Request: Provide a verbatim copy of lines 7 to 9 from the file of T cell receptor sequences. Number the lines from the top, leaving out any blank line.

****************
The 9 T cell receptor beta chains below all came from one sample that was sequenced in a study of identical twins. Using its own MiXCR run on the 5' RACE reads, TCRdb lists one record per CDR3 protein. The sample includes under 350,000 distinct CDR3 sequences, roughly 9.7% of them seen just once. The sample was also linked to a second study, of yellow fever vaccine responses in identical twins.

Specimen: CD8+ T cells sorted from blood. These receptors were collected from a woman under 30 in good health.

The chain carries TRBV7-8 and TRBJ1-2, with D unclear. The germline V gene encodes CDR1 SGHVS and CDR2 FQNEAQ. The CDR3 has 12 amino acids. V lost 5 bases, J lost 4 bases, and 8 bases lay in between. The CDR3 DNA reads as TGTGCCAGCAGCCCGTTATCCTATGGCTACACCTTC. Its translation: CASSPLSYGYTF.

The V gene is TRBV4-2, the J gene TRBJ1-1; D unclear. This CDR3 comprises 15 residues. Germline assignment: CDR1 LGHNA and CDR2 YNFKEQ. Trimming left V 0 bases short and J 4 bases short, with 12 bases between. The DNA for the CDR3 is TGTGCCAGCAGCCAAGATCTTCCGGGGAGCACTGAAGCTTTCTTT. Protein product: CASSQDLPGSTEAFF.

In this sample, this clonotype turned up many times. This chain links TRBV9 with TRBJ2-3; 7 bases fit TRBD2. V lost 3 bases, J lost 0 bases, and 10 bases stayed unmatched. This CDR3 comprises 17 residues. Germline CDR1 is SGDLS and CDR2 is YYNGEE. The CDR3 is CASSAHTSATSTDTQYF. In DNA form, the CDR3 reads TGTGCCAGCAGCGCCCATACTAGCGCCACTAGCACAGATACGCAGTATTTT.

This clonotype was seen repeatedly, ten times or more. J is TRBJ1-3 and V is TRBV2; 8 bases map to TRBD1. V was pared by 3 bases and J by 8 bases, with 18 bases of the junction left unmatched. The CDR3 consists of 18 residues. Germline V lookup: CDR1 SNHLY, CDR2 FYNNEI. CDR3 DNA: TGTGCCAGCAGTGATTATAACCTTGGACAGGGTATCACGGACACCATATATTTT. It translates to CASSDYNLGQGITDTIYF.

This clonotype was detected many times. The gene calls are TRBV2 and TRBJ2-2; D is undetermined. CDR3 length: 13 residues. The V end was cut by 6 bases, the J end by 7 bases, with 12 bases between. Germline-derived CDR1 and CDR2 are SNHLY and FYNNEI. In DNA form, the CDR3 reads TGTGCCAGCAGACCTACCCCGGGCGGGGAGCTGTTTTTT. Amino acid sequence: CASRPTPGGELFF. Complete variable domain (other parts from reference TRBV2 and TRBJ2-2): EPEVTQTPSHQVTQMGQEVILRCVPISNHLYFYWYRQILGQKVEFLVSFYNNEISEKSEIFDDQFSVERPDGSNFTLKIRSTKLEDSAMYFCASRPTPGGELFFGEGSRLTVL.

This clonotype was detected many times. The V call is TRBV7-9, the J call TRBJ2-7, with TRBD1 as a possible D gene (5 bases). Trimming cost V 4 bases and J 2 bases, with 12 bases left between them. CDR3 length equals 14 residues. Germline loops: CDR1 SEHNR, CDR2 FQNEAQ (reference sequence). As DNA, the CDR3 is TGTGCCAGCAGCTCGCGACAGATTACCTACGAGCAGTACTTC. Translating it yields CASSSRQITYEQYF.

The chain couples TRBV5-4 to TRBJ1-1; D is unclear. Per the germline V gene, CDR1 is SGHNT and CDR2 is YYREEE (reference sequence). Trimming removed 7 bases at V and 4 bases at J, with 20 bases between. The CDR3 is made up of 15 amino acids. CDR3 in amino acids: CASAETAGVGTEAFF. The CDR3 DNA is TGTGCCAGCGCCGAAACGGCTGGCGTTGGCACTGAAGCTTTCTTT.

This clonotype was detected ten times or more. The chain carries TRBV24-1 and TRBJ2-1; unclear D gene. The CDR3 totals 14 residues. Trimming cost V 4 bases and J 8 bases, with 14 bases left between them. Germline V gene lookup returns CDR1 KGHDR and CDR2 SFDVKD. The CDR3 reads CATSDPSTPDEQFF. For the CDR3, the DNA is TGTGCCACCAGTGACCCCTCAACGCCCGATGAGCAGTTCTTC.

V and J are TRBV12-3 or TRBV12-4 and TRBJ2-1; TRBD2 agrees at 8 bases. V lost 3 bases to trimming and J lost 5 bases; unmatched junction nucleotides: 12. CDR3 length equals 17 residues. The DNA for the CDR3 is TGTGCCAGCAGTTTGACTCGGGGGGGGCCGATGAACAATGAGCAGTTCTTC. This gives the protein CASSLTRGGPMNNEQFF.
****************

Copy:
This clonotype was detected many times. The gene calls are TRBV2 and TRBJ2-2; D is undetermined. CDR3 length: 13 residues. The V end was cut by 6 bases, the J end by 7 bases, with 12 bases between. Germline-derived CDR1 and CDR2 are SNHLY and FYNNEI. In DNA form, the CDR3 reads TGTGCCAGCAGACCTACCCCGGGCGGGGAGCTGTTTTTT. Amino acid sequence: CASRPTPGGELFF. Complete variable domain (other parts from reference TRBV2 and TRBJ2-2): EPEVTQTPSHQVTQMGQEVILRCVPISNHLYFYWYRQILGQKVEFLVSFYNNEISEKSEIFDDQFSVERPDGSNFTLKIRSTKLEDSAMYFCASRPTPGGELFFGEGSRLTVL.

This clonotype was detected many times. The V call is TRBV7-9, the J call TRBJ2-7, with TRBD1 as a possible D gene (5 bases). Trimming cost V 4 bases and J 2 bases, with 12 bases left between them. CDR3 length equals 14 residues. Germline loops: CDR1 SEHNR, CDR2 FQNEAQ (reference sequence). As DNA, the CDR3 is TGTGCCAGCAGCTCGCGACAGATTACCTACGAGCAGTACTTC. Translating it yields CASSSRQITYEQYF.

The chain couples TRBV5-4 to TRBJ1-1; D is unclear. Per the germline V gene, CDR1 is SGHNT and CDR2 is YYREEE (reference sequence). Trimming removed 7 bases at V and 4 bases at J, with 20 bases between. The CDR3 is made up of 15 amino acids. CDR3 in amino acids: CASAETAGVGTEAFF. The CDR3 DNA is TGTGCCAGCGCCGAAACGGCTGGCGTTGGCACTGAAGCTTTCTTT.